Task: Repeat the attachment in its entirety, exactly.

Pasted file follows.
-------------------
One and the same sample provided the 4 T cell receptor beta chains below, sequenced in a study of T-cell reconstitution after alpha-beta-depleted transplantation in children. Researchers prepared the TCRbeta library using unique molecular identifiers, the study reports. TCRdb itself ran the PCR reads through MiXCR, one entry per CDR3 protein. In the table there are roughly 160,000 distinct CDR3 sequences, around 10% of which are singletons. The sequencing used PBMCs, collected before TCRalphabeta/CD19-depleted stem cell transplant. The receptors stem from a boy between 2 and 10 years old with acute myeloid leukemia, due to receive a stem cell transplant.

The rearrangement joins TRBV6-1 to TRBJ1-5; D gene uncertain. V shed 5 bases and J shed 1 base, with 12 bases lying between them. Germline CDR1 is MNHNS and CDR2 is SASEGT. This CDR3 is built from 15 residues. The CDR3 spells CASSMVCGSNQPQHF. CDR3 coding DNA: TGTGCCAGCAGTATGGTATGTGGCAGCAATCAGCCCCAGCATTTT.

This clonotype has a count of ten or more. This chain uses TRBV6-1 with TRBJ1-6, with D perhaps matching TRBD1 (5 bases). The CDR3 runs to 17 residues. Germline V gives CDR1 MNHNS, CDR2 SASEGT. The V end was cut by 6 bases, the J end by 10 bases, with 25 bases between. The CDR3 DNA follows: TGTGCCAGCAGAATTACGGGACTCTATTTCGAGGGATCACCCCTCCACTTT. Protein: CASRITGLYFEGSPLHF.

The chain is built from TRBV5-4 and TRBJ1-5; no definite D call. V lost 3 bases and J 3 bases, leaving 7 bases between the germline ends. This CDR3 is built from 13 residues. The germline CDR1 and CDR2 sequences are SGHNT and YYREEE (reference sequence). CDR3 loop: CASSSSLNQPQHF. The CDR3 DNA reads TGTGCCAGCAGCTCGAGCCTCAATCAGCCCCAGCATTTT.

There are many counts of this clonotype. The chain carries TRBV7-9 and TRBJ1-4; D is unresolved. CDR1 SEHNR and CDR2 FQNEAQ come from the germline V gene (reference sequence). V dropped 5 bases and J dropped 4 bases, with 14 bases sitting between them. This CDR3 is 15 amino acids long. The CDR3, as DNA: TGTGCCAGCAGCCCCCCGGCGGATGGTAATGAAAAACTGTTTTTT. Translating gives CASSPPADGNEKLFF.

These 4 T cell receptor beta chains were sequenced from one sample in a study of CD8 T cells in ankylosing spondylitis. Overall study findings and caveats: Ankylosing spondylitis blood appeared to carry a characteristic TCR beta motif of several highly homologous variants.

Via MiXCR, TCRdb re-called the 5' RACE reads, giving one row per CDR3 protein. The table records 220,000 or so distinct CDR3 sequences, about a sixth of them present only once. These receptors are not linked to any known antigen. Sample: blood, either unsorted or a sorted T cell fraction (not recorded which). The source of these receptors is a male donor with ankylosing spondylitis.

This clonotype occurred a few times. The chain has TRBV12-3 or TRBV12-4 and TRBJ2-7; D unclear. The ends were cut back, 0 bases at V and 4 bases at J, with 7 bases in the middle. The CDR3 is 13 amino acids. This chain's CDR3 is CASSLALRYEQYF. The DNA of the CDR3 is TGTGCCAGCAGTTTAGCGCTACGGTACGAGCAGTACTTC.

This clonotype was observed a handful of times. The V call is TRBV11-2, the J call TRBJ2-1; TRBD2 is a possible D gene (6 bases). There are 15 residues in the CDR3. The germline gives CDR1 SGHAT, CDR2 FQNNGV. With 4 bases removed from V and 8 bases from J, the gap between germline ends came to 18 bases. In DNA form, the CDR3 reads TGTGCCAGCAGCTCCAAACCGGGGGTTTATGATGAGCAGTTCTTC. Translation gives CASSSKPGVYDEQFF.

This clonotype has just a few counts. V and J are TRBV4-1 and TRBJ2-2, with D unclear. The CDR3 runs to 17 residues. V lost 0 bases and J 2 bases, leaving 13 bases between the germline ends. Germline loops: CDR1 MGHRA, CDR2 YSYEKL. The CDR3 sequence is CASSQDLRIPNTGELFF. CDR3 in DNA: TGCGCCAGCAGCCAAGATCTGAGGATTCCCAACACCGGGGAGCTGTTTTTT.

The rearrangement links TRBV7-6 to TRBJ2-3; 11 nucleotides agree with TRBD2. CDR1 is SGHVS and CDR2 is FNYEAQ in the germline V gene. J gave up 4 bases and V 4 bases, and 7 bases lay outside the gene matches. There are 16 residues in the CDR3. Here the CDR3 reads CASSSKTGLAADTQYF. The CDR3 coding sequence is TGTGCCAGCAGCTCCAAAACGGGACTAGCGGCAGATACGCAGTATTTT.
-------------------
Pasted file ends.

One and the same sample provided the 4 T cell receptor beta chains below, sequenced in a study of T-cell reconstitution after alpha-beta-depleted transplantation in children. Researchers prepared the TCRbeta library using unique molecular identifiers, the study reports. TCRdb itself ran the PCR reads through MiXCR, one entry per CDR3 protein. In the table there are roughly 160,000 distinct CDR3 sequences, around 10% of which are singletons. The sequencing used PBMCs, collected before TCRalphabeta/CD19-depleted stem cell transplant. The receptors stem from a boy between 2 and 10 years old with acute myeloid leukemia, due to receive a stem cell transplant.

The rearrangement joins TRBV6-1 to TRBJ1-5; D gene uncertain. V shed 5 bases and J shed 1 base, with 12 bases lying between them. Germline CDR1 is MNHNS and CDR2 is SASEGT. This CDR3 is built from 15 residues. The CDR3 spells CASSMVCGSNQPQHF. CDR3 coding DNA: TGTGCCAGCAGTATGGTATGTGGCAGCAATCAGCCCCAGCATTTT.

This clonotype has a count of ten or more. This chain uses TRBV6-1 with TRBJ1-6, with D perhaps matching TRBD1 (5 bases). The CDR3 runs to 17 residues. Germline V gives CDR1 MNHNS, CDR2 SASEGT. The V end was cut by 6 bases, the J end by 10 bases, with 25 bases between. The CDR3 DNA follows: TGTGCCAGCAGAATTACGGGACTCTATTTCGAGGGATCACCCCTCCACTTT. Protein: CASRITGLYFEGSPLHF.

The chain is built from TRBV5-4 and TRBJ1-5; no definite D call. V lost 3 bases and J 3 bases, leaving 7 bases between the germline ends. This CDR3 is built from 13 residues. The germline CDR1 and CDR2 sequences are SGHNT and YYREEE (reference sequence). CDR3 loop: CASSSSLNQPQHF. The CDR3 DNA reads TGTGCCAGCAGCTCGAGCCTCAATCAGCCCCAGCATTTT.

There are many counts of this clonotype. The chain carries TRBV7-9 and TRBJ1-4; D is unresolved. CDR1 SEHNR and CDR2 FQNEAQ come from the germline V gene (reference sequence). V dropped 5 bases and J dropped 4 bases, with 14 bases sitting between them. This CDR3 is 15 amino acids long. The CDR3, as DNA: TGTGCCAGCAGCCCCCCGGCGGATGGTAATGAAAAACTGTTTTTT. Translating gives CASSPPADGNEKLFF.

These 4 T cell receptor beta chains were sequenced from one sample in a study of CD8 T cells in ankylosing spondylitis. Overall study findings and caveats: Ankylosing spondylitis blood appeared to carry a characteristic TCR beta motif of several highly homologous variants.

Via MiXCR, TCRdb re-called the 5' RACE reads, giving one row per CDR3 protein. The table records 220,000 or so distinct CDR3 sequences, about a sixth of them present only once. These receptors are not linked to any known antigen. Sample: blood, either unsorted or a sorted T cell fraction (not recorded which). The source of these receptors is a male donor with ankylosing spondylitis.

This clonotype occurred a few times. The chain has TRBV12-3 or TRBV12-4 and TRBJ2-7; D unclear. The ends were cut back, 0 bases at V and 4 bases at J, with 7 bases in the middle. The CDR3 is 13 amino acids. This chain's CDR3 is CASSLALRYEQYF. The DNA of the CDR3 is TGTGCCAGCAGTTTAGCGCTACGGTACGAGCAGTACTTC.

This clonotype was observed a handful of times. The V call is TRBV11-2, the J call TRBJ2-1; TRBD2 is a possible D gene (6 bases). There are 15 residues in the CDR3. The germline gives CDR1 SGHAT, CDR2 FQNNGV. With 4 bases removed from V and 8 bases from J, the gap between germline ends came to 18 bases. In DNA form, the CDR3 reads TGTGCCAGCAGCTCCAAACCGGGGGTTTATGATGAGCAGTTCTTC. Translation gives CASSSKPGVYDEQFF.

This clonotype has just a few counts. V and J are TRBV4-1 and TRBJ2-2, with D unclear. The CDR3 runs to 17 residues. V lost 0 bases and J 2 bases, leaving 13 bases between the germline ends. Germline loops: CDR1 MGHRA, CDR2 YSYEKL. The CDR3 sequence is CASSQDLRIPNTGELFF. CDR3 in DNA: TGCGCCAGCAGCCAAGATCTGAGGATTCCCAACACCGGGGAGCTGTTTTTT.

The rearrangement links TRBV7-6 to TRBJ2-3; 11 nucleotides agree with TRBD2. CDR1 is SGHVS and CDR2 is FNYEAQ in the germline V gene. J gave up 4 bases and V 4 bases, and 7 bases lay outside the gene matches. There are 16 residues in the CDR3. Here the CDR3 reads CASSSKTGLAADTQYF. The CDR3 coding sequence is TGTGCCAGCAGCTCCAAAACGGGACTAGCGGCAGATACGCAGTATTTT.